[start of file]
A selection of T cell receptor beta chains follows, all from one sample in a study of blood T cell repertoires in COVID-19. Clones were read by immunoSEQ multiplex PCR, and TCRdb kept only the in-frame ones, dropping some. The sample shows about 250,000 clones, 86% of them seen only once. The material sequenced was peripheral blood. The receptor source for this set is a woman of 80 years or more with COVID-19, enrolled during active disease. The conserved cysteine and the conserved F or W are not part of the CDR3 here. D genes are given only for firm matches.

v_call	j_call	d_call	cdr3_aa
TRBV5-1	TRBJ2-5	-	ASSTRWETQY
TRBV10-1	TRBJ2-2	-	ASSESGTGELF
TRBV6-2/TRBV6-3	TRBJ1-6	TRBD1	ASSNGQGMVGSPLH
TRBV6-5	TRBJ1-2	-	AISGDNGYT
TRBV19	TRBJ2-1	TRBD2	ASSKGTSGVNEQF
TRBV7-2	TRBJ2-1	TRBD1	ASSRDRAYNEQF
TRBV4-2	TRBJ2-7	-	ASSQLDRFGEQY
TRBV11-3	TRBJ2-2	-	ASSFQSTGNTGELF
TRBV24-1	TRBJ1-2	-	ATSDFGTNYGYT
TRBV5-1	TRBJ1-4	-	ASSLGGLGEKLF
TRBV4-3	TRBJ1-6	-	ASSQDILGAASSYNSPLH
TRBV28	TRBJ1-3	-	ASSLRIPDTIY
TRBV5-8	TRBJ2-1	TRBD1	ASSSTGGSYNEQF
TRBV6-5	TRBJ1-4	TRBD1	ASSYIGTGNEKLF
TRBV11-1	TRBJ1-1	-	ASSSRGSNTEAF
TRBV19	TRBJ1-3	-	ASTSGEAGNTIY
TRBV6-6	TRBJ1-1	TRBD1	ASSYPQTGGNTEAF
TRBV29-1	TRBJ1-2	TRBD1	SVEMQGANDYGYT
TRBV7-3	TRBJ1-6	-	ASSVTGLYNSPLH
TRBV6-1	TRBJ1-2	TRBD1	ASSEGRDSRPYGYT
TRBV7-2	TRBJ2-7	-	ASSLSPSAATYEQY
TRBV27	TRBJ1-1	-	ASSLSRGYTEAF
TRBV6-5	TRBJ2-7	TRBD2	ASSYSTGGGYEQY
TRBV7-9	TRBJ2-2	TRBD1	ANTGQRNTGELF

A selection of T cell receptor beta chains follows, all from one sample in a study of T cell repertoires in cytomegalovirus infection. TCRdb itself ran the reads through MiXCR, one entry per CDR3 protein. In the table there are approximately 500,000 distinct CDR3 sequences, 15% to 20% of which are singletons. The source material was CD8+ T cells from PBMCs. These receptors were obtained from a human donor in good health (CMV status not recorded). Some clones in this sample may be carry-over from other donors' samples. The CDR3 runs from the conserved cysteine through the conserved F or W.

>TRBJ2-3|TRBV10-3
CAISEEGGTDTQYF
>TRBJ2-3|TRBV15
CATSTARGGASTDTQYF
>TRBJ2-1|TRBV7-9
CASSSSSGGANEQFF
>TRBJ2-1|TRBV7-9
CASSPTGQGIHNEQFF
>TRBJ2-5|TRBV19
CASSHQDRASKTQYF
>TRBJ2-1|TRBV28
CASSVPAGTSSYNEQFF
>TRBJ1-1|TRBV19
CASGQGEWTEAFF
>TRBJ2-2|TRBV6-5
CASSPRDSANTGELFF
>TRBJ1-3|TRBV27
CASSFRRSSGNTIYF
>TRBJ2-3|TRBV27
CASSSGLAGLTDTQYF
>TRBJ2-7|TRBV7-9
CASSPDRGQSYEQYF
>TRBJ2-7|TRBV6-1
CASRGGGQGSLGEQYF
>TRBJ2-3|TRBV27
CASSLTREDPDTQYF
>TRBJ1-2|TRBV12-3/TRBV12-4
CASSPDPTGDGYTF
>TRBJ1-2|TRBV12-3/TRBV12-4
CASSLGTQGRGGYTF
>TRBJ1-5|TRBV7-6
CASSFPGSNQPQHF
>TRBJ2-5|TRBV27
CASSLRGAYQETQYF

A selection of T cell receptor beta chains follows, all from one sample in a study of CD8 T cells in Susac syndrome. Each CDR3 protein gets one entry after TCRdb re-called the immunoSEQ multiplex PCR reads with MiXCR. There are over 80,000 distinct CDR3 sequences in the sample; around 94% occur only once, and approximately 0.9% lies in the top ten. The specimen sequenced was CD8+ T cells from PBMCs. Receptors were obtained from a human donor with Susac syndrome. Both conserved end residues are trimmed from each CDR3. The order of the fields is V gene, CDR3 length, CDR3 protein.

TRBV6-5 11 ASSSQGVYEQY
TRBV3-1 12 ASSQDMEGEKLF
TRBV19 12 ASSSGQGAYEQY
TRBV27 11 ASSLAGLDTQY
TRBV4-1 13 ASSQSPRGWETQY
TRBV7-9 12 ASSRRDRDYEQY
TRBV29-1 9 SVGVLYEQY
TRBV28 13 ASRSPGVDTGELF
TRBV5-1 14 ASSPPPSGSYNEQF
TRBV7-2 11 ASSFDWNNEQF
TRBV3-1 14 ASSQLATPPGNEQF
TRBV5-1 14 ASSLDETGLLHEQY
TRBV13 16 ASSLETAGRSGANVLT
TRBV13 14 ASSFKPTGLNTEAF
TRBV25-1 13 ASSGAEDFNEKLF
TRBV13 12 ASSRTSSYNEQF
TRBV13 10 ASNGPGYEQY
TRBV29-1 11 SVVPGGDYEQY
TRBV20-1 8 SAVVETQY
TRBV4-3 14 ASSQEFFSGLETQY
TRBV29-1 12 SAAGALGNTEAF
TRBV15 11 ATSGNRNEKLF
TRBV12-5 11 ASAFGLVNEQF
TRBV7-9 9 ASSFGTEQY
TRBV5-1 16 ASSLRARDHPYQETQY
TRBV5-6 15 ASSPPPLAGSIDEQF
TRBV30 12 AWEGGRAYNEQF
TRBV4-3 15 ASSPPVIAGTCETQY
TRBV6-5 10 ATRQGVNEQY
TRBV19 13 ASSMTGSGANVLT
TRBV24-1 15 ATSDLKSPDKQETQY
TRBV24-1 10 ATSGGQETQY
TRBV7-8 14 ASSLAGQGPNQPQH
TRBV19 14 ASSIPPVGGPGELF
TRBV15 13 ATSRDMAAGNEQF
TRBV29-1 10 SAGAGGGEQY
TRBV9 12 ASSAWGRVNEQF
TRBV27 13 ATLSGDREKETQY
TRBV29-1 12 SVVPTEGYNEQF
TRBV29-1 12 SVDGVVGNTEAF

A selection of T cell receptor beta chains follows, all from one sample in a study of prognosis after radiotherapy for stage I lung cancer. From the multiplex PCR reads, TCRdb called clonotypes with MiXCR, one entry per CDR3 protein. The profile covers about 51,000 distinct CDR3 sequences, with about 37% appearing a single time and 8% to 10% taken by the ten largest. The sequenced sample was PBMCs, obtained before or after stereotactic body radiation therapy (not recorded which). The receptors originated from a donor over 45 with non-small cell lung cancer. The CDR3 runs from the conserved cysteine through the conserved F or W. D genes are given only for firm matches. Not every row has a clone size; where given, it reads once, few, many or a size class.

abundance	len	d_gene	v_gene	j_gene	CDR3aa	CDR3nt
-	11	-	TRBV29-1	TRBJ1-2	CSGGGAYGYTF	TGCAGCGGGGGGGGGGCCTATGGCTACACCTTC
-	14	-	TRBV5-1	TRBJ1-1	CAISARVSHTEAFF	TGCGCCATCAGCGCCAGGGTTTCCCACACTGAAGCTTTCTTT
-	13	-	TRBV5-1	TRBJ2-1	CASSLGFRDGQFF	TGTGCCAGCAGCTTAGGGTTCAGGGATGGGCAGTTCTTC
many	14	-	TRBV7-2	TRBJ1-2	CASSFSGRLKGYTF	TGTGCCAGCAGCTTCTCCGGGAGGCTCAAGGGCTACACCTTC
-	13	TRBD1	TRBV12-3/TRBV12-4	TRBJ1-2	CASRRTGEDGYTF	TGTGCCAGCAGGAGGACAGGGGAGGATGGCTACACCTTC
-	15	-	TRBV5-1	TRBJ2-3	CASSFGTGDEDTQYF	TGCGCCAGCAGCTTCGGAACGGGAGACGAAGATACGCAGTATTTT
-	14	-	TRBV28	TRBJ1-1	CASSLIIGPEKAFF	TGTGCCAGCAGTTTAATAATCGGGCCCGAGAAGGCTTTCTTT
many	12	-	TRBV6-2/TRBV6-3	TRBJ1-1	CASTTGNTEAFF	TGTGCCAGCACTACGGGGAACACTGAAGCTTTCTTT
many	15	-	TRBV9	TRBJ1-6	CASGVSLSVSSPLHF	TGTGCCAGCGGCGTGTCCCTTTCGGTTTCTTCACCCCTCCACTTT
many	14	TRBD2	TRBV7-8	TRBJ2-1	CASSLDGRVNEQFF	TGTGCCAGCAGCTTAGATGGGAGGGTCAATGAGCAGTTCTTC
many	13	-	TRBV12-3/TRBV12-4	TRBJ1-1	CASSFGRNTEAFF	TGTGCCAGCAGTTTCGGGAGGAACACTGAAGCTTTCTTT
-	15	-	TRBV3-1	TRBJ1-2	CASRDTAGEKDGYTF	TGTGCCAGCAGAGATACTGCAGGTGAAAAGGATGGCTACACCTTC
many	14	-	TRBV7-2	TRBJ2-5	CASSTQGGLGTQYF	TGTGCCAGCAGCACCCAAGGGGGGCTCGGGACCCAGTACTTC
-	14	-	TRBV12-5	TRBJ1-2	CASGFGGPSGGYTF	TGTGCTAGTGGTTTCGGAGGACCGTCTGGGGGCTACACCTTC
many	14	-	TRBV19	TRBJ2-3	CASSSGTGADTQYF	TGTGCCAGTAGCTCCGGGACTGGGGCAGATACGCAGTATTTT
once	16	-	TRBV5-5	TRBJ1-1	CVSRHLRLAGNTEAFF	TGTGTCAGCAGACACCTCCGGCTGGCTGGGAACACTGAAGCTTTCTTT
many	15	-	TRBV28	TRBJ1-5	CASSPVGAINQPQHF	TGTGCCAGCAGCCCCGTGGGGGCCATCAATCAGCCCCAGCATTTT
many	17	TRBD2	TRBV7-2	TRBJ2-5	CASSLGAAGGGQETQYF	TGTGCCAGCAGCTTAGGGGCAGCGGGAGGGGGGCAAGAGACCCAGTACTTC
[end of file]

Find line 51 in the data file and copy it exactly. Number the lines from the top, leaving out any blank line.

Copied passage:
CASRGGGQGSLGEQYF